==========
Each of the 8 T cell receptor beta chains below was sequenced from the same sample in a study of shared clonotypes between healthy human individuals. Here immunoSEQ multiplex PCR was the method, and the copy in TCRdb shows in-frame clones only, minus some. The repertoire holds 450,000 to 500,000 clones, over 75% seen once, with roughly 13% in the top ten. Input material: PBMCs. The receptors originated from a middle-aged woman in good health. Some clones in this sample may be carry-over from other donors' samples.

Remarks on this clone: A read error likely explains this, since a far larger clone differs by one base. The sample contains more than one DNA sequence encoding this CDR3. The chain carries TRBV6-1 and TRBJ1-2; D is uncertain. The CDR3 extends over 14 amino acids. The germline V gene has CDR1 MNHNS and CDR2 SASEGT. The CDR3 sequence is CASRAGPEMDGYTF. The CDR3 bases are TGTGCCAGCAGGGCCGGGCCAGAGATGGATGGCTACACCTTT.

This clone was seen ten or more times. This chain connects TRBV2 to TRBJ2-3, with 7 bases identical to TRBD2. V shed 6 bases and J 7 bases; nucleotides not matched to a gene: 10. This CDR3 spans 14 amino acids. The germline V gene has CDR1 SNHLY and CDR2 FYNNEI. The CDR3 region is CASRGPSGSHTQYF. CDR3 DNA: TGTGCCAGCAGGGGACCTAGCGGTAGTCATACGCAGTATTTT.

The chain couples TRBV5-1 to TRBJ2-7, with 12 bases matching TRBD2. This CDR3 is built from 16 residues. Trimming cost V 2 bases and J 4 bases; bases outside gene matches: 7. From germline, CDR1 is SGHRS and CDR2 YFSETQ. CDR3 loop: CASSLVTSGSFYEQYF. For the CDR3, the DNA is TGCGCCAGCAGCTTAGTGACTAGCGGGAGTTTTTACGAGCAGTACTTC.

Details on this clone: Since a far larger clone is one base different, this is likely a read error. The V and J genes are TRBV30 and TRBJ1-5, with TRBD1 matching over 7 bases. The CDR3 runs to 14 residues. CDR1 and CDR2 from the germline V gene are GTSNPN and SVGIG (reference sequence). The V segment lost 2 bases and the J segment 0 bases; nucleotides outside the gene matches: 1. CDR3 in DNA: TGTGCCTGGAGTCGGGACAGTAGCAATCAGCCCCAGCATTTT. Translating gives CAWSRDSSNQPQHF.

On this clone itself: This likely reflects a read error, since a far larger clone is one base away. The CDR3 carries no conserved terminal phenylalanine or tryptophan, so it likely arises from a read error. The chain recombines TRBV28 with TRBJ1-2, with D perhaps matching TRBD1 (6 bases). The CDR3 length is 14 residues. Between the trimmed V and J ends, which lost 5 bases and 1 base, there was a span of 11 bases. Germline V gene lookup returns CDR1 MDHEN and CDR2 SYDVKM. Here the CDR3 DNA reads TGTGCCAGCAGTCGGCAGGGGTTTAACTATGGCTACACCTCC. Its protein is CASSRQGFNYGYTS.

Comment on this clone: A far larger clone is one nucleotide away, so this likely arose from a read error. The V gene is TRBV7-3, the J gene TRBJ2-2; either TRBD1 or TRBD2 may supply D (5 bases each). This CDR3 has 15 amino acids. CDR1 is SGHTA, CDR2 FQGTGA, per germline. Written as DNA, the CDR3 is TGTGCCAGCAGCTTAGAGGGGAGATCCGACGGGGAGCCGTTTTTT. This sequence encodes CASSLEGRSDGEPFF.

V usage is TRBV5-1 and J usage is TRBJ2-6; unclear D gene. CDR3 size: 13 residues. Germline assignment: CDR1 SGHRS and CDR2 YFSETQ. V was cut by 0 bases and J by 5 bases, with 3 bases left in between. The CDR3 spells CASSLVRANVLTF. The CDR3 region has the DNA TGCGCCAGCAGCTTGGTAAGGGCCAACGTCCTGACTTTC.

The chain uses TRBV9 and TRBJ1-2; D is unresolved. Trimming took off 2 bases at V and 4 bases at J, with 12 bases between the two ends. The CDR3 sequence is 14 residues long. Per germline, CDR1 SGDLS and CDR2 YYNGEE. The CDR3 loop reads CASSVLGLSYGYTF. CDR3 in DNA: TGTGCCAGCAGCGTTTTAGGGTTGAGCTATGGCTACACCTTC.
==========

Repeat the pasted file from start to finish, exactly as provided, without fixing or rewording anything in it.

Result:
Each of the 8 T cell receptor beta chains below was sequenced from the same sample in a study of shared clonotypes between healthy human individuals. Here immunoSEQ multiplex PCR was the method, and the copy in TCRdb shows in-frame clones only, minus some. The repertoire holds 450,000 to 500,000 clones, over 75% seen once, with roughly 13% in the top ten. Input material: PBMCs. The receptors originated from a middle-aged woman in good health. Some clones in this sample may be carry-over from other donors' samples.

Remarks on this clone: A read error likely explains this, since a far larger clone differs by one base. The sample contains more than one DNA sequence encoding this CDR3. The chain carries TRBV6-1 and TRBJ1-2; D is uncertain. The CDR3 extends over 14 amino acids. The germline V gene has CDR1 MNHNS and CDR2 SASEGT. The CDR3 sequence is CASRAGPEMDGYTF. The CDR3 bases are TGTGCCAGCAGGGCCGGGCCAGAGATGGATGGCTACACCTTT.

This clone was seen ten or more times. This chain connects TRBV2 to TRBJ2-3, with 7 bases identical to TRBD2. V shed 6 bases and J 7 bases; nucleotides not matched to a gene: 10. This CDR3 spans 14 amino acids. The germline V gene has CDR1 SNHLY and CDR2 FYNNEI. The CDR3 region is CASRGPSGSHTQYF. CDR3 DNA: TGTGCCAGCAGGGGACCTAGCGGTAGTCATACGCAGTATTTT.

The chain couples TRBV5-1 to TRBJ2-7, with 12 bases matching TRBD2. This CDR3 is built from 16 residues. Trimming cost V 2 bases and J 4 bases; bases outside gene matches: 7. From germline, CDR1 is SGHRS and CDR2 YFSETQ. CDR3 loop: CASSLVTSGSFYEQYF. For the CDR3, the DNA is TGCGCCAGCAGCTTAGTGACTAGCGGGAGTTTTTACGAGCAGTACTTC.

Details on this clone: Since a far larger clone is one base different, this is likely a read error. The V and J genes are TRBV30 and TRBJ1-5, with TRBD1 matching over 7 bases. The CDR3 runs to 14 residues. CDR1 and CDR2 from the germline V gene are GTSNPN and SVGIG (reference sequence). The V segment lost 2 bases and the J segment 0 bases; nucleotides outside the gene matches: 1. CDR3 in DNA: TGTGCCTGGAGTCGGGACAGTAGCAATCAGCCCCAGCATTTT. Translating gives CAWSRDSSNQPQHF.

On this clone itself: This likely reflects a read error, since a far larger clone is one base away. The CDR3 carries no conserved terminal phenylalanine or tryptophan, so it likely arises from a read error. The chain recombines TRBV28 with TRBJ1-2, with D perhaps matching TRBD1 (6 bases). The CDR3 length is 14 residues. Between the trimmed V and J ends, which lost 5 bases and 1 base, there was a span of 11 bases. Germline V gene lookup returns CDR1 MDHEN and CDR2 SYDVKM. Here the CDR3 DNA reads TGTGCCAGCAGTCGGCAGGGGTTTAACTATGGCTACACCTCC. Its protein is CASSRQGFNYGYTS.

Comment on this clone: A far larger clone is one nucleotide away, so this likely arose from a read error. The V gene is TRBV7-3, the J gene TRBJ2-2; either TRBD1 or TRBD2 may supply D (5 bases each). This CDR3 has 15 amino acids. CDR1 is SGHTA, CDR2 FQGTGA, per germline. Written as DNA, the CDR3 is TGTGCCAGCAGCTTAGAGGGGAGATCCGACGGGGAGCCGTTTTTT. This sequence encodes CASSLEGRSDGEPFF.

V usage is TRBV5-1 and J usage is TRBJ2-6; unclear D gene. CDR3 size: 13 residues. Germline assignment: CDR1 SGHRS and CDR2 YFSETQ. V was cut by 0 bases and J by 5 bases, with 3 bases left in between. The CDR3 spells CASSLVRANVLTF. The CDR3 region has the DNA TGCGCCAGCAGCTTGGTAAGGGCCAACGTCCTGACTTTC.

The chain uses TRBV9 and TRBJ1-2; D is unresolved. Trimming took off 2 bases at V and 4 bases at J, with 12 bases between the two ends. The CDR3 sequence is 14 residues long. Per germline, CDR1 SGDLS and CDR2 YYNGEE. The CDR3 loop reads CASSVLGLSYGYTF. CDR3 in DNA: TGTGCCAGCAGCGTTTTAGGGTTGAGCTATGGCTACACCTTC.